Criticism of Mormonism/Websites/MormonThink/Kirtland Temple Dedication

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Response to MormonThink page "Kirtland Temple Dedication"

A FairMormon Analysis of: MormonThink, a work by author: Anonymous

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Response to claim: "Some who were genuinely drunk probably added fuel to the environment by claiming to see things just to support their beloved prophet"

The author(s) of MormonThink make(s) the following claim:

It's likely that Joseph said he was seeing something angelic and told the congregation what he claimed to be seeing....That would likely cause some to believe the prophet so much as to get caught up in the spirit and cause them to imagine they were witnessing something extraordinary - made much easier if they were fasting and had a sudden dose of wine. Some who were genuinely drunk probably added fuel to the environment by claiming to see things just to support their beloved prophet.

FairMormon Response

Fact checking results: This claim contains propaganda and/or spin - The author, or the author's source, is providing information or ideas in a slanted way in order to instill a particular attitude or response in the reader

The critics are speculating on motives without engaging the actual sources.



Question: Was the "Pentecost" at the Kirtland Temple dedication actually a drunken orgy?

There is no contemporaneous evidence of drunkenness at the Kirtland temple dedication or associated events

Were there really spiritual manifestations attending the dedication of the Kirtland temple? There have been allegations that it was in fact a drunken orgy. [1]

There is no contemporaneous evidence of drunkenness at the Kirtland temple dedication or associated events. There is extensive evidence from both leaders and lay members of a miraculous spiritual outpouring. An early apostate, John Corrill, minimized or dismissed accounts of drunkenness. Another apostate, Winchester, continued with the Church until Nauvoo, and only later reported the drunkenness about which he mentioned nothing for five years. McLellin is the richest source for the charges of drunkenness, but an examination of his account makes it clear that he speaks of only one meeting in the temple, and the problem was at worst confined to a few members who unintentionally fell under the influence of wine on an empty stomach.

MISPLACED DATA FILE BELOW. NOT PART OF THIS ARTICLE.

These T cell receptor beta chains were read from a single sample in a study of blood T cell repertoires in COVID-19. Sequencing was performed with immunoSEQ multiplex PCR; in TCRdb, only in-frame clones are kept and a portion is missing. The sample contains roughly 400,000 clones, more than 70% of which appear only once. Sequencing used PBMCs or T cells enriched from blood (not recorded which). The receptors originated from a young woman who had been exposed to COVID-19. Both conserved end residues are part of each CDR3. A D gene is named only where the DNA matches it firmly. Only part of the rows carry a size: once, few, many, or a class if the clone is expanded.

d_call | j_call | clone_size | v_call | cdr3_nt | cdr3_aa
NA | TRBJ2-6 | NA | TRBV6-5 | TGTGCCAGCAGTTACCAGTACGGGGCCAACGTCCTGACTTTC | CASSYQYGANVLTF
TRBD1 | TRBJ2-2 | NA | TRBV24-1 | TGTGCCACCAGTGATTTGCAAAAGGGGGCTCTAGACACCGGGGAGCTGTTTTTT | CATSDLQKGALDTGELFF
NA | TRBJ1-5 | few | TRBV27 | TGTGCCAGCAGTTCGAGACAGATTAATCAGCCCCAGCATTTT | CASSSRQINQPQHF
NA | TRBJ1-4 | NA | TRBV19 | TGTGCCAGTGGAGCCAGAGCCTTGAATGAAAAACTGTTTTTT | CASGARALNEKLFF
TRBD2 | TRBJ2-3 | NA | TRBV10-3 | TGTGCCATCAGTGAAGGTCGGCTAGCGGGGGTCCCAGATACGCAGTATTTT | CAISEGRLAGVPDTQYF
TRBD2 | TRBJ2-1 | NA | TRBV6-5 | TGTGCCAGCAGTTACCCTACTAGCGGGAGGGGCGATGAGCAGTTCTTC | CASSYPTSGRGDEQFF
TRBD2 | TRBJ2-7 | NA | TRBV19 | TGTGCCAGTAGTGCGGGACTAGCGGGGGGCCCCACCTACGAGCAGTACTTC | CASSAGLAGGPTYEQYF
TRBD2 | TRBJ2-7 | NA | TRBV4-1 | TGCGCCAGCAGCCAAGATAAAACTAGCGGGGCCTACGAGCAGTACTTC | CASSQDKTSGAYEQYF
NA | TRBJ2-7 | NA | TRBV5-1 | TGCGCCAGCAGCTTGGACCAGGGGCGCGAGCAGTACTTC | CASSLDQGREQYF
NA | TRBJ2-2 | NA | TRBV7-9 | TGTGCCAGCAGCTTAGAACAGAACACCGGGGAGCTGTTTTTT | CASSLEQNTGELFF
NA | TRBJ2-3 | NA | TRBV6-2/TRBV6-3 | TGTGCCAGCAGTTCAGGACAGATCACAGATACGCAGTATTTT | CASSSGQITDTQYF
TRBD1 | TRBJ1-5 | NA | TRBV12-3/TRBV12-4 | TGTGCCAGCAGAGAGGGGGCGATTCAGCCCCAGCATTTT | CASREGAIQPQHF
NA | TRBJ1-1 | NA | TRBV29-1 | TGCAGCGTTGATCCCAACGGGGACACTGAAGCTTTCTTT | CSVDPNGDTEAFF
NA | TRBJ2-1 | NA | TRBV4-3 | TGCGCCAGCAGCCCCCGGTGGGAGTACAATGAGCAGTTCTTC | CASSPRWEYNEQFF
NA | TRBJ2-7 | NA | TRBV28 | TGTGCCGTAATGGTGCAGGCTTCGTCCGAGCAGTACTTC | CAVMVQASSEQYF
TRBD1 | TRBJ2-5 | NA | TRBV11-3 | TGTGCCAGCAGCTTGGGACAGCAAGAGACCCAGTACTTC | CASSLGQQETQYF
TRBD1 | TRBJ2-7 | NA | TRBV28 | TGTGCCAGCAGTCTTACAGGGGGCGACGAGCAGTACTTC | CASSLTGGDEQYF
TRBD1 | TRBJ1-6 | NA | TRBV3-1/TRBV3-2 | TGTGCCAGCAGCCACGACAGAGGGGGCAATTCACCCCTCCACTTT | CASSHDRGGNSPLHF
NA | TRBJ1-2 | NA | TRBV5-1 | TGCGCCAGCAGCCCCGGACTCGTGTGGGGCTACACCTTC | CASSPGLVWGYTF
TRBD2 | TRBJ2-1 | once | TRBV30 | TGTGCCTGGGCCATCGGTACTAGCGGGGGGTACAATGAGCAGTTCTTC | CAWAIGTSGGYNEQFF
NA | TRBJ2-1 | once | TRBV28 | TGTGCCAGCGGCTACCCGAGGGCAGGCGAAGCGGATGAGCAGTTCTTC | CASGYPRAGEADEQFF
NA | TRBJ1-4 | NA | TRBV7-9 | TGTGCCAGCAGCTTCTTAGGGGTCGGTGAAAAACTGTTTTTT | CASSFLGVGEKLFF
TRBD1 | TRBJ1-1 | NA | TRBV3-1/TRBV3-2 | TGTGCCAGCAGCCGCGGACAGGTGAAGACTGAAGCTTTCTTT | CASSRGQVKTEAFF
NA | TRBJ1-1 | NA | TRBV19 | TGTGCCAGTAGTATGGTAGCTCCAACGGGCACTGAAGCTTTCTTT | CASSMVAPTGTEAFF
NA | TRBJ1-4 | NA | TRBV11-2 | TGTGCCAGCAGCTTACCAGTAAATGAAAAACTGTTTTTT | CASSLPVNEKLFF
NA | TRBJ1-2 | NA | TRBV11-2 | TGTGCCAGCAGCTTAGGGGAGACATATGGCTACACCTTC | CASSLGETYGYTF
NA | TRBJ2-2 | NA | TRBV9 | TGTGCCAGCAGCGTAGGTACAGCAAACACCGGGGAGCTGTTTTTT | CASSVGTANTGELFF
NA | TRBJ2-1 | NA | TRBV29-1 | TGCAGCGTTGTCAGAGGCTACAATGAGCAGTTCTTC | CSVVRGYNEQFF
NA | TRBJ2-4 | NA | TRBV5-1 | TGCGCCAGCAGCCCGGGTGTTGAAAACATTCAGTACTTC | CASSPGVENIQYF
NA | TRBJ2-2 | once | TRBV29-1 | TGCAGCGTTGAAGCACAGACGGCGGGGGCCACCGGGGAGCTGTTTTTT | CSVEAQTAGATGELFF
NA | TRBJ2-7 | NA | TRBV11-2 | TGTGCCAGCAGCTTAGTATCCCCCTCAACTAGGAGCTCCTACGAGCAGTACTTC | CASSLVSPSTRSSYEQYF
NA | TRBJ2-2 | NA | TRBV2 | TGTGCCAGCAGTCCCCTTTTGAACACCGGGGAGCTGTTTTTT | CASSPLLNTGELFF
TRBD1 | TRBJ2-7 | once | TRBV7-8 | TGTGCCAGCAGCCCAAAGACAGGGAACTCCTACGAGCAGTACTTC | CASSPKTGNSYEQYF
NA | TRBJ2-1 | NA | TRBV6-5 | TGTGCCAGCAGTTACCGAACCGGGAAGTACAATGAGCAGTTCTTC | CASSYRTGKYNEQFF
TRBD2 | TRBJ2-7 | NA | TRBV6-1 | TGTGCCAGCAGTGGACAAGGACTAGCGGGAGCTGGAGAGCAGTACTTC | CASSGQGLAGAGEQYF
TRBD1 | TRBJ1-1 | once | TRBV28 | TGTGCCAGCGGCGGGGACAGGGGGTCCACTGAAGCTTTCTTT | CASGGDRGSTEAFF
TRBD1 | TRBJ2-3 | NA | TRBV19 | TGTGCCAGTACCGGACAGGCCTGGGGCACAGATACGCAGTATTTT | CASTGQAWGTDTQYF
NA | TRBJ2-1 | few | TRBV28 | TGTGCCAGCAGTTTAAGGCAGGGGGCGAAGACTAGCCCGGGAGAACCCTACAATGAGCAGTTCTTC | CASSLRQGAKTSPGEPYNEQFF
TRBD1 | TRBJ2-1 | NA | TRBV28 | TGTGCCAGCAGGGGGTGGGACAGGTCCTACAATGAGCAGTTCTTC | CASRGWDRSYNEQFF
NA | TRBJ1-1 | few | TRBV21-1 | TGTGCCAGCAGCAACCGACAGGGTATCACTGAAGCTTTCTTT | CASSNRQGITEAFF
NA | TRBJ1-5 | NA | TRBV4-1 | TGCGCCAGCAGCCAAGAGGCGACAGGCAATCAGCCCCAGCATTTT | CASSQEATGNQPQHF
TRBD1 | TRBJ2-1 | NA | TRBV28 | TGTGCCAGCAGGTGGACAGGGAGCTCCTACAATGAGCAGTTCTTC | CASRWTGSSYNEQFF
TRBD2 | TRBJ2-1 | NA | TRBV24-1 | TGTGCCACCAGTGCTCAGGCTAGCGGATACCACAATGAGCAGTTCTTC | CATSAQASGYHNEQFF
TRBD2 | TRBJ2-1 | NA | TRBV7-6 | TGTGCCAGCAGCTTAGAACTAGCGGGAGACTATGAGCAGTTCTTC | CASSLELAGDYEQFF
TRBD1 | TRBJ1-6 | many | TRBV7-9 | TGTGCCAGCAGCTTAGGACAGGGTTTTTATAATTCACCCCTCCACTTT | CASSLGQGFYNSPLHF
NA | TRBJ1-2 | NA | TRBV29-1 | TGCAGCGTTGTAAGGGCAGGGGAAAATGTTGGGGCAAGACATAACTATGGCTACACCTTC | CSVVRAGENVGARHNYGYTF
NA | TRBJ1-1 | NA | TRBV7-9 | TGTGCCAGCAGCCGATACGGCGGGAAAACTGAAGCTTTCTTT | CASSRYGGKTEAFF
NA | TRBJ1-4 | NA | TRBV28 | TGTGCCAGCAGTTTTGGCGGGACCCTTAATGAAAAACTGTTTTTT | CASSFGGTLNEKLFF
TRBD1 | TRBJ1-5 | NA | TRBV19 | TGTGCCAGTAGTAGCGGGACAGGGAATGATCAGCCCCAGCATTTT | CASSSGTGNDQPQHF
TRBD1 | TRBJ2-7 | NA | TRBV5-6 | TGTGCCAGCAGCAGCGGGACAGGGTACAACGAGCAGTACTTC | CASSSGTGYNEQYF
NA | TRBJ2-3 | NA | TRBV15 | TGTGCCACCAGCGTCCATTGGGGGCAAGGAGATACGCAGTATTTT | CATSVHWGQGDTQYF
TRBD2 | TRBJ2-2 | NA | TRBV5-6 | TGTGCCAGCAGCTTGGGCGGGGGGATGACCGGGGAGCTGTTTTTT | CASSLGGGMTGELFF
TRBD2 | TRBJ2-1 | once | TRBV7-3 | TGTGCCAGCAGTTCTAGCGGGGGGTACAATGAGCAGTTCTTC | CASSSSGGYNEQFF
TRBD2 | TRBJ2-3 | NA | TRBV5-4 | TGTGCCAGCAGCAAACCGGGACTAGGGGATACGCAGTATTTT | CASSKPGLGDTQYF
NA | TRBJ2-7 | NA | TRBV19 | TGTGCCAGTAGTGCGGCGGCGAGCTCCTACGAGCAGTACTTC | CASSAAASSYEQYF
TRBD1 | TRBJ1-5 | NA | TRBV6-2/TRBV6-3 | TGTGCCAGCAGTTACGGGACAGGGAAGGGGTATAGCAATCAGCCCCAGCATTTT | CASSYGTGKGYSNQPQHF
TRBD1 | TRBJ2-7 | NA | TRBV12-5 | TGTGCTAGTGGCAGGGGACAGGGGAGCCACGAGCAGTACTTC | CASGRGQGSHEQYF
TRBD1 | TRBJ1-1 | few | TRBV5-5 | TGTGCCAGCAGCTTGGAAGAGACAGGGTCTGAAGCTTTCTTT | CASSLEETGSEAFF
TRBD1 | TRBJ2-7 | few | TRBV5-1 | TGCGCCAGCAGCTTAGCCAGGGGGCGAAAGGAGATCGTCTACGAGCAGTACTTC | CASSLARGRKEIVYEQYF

Subsequent critical authors have often relied on Wyl or accepted such remarks uncritically, and have ignored a rich vein of contemporary source material attesting to the Pentecost of Kirtland. While the critics are anxious to dismiss reports of spiritual manifestations by any means necessary, theories of mass drunkenness are simply not up to the task.

At the first Pentecost, the Apostles were also accused of being drunken

It is ironic that critics refer to the Kirtland Temple dedication as some form of "Pentecost" for the early Church, when, at the first pentecost, the Apostles were also accused of being drunken. "Others mocking said, These men are full of new wine." (See Acts 2:13-15)

4 And they were all filled with the Holy Ghost, and began to speak with other tongues, as the Spirit gave them utterance.

5 And there were dwelling at Jerusalem Jews, devout men, out of every nation under heaven.

6 Now when this was noised abroad, the multitude came together, and were confounded, because that every man heard them speak in his own language.

7 And they were all amazed and marvelled, saying one to another, Behold, are not all these which speak Galilaeans?

8 And how hear we every man in our own tongue, wherein we were born?

9 Parthians, and Medes, and Elamites, and the dwellers in Mesopotamia, and in Judaea, and Cappadocia, in Pontus, and Asia,